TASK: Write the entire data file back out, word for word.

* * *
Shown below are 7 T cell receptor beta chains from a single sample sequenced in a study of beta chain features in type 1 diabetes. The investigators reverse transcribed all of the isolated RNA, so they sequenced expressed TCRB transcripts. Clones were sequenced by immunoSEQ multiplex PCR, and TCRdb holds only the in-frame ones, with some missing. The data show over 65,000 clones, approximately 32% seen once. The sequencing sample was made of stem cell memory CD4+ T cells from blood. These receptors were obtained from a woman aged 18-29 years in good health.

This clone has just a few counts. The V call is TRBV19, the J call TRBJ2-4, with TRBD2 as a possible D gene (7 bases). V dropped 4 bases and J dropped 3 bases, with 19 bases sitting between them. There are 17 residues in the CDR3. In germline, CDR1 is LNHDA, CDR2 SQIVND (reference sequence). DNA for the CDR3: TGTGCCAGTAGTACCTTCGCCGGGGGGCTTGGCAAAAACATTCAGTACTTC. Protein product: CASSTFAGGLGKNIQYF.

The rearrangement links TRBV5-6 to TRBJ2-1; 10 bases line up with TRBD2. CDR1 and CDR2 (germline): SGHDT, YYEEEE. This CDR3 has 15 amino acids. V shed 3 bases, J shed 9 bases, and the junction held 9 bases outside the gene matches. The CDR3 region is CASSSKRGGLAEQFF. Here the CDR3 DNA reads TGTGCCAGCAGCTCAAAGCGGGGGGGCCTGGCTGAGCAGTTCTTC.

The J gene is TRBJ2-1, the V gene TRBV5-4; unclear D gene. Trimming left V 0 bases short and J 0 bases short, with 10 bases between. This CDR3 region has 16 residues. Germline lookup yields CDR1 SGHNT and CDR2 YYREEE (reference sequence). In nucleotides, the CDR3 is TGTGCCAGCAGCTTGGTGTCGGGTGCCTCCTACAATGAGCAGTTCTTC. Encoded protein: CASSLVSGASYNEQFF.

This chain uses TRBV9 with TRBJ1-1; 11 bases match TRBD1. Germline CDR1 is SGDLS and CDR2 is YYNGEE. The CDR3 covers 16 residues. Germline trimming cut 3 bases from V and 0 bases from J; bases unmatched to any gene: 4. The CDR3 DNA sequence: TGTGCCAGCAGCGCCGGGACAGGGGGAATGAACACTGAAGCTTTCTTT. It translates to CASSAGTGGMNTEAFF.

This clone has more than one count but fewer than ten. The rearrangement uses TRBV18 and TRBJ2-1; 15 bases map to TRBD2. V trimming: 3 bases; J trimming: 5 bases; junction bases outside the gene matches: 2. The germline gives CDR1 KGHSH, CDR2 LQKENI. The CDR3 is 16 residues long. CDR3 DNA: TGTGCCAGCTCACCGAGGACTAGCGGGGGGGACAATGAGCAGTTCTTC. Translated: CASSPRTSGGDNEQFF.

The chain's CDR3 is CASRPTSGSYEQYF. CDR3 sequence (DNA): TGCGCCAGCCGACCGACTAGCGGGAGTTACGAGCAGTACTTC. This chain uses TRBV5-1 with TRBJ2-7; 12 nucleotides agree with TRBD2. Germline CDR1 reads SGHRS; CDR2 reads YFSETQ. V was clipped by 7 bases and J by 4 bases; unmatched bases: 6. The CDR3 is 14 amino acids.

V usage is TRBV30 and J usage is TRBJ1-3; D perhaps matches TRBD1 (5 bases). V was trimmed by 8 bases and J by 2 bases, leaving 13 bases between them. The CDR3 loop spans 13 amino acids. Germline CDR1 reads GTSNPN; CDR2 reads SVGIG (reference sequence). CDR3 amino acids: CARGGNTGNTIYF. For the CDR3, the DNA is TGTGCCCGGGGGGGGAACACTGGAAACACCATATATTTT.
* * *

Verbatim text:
Shown below are 7 T cell receptor beta chains from a single sample sequenced in a study of beta chain features in type 1 diabetes. The investigators reverse transcribed all of the isolated RNA, so they sequenced expressed TCRB transcripts. Clones were sequenced by immunoSEQ multiplex PCR, and TCRdb holds only the in-frame ones, with some missing. The data show over 65,000 clones, approximately 32% seen once. The sequencing sample was made of stem cell memory CD4+ T cells from blood. These receptors were obtained from a woman aged 18-29 years in good health.

This clone has just a few counts. The V call is TRBV19, the J call TRBJ2-4, with TRBD2 as a possible D gene (7 bases). V dropped 4 bases and J dropped 3 bases, with 19 bases sitting between them. There are 17 residues in the CDR3. In germline, CDR1 is LNHDA, CDR2 SQIVND (reference sequence). DNA for the CDR3: TGTGCCAGTAGTACCTTCGCCGGGGGGCTTGGCAAAAACATTCAGTACTTC. Protein product: CASSTFAGGLGKNIQYF.

The rearrangement links TRBV5-6 to TRBJ2-1; 10 bases line up with TRBD2. CDR1 and CDR2 (germline): SGHDT, YYEEEE. This CDR3 has 15 amino acids. V shed 3 bases, J shed 9 bases, and the junction held 9 bases outside the gene matches. The CDR3 region is CASSSKRGGLAEQFF. Here the CDR3 DNA reads TGTGCCAGCAGCTCAAAGCGGGGGGGCCTGGCTGAGCAGTTCTTC.

The J gene is TRBJ2-1, the V gene TRBV5-4; unclear D gene. Trimming left V 0 bases short and J 0 bases short, with 10 bases between. This CDR3 region has 16 residues. Germline lookup yields CDR1 SGHNT and CDR2 YYREEE (reference sequence). In nucleotides, the CDR3 is TGTGCCAGCAGCTTGGTGTCGGGTGCCTCCTACAATGAGCAGTTCTTC. Encoded protein: CASSLVSGASYNEQFF.

This chain uses TRBV9 with TRBJ1-1; 11 bases match TRBD1. Germline CDR1 is SGDLS and CDR2 is YYNGEE. The CDR3 covers 16 residues. Germline trimming cut 3 bases from V and 0 bases from J; bases unmatched to any gene: 4. The CDR3 DNA sequence: TGTGCCAGCAGCGCCGGGACAGGGGGAATGAACACTGAAGCTTTCTTT. It translates to CASSAGTGGMNTEAFF.

This clone has more than one count but fewer than ten. The rearrangement uses TRBV18 and TRBJ2-1; 15 bases map to TRBD2. V trimming: 3 bases; J trimming: 5 bases; junction bases outside the gene matches: 2. The germline gives CDR1 KGHSH, CDR2 LQKENI. The CDR3 is 16 residues long. CDR3 DNA: TGTGCCAGCTCACCGAGGACTAGCGGGGGGGACAATGAGCAGTTCTTC. Translated: CASSPRTSGGDNEQFF.

The chain's CDR3 is CASRPTSGSYEQYF. CDR3 sequence (DNA): TGCGCCAGCCGACCGACTAGCGGGAGTTACGAGCAGTACTTC. This chain uses TRBV5-1 with TRBJ2-7; 12 nucleotides agree with TRBD2. Germline CDR1 reads SGHRS; CDR2 reads YFSETQ. V was clipped by 7 bases and J by 4 bases; unmatched bases: 6. The CDR3 is 14 amino acids.

V usage is TRBV30 and J usage is TRBJ1-3; D perhaps matches TRBD1 (5 bases). V was trimmed by 8 bases and J by 2 bases, leaving 13 bases between them. The CDR3 loop spans 13 amino acids. Germline CDR1 reads GTSNPN; CDR2 reads SVGIG (reference sequence). CDR3 amino acids: CARGGNTGNTIYF. For the CDR3, the DNA is TGTGCCCGGGGGGGGAACACTGGAAACACCATATATTTT.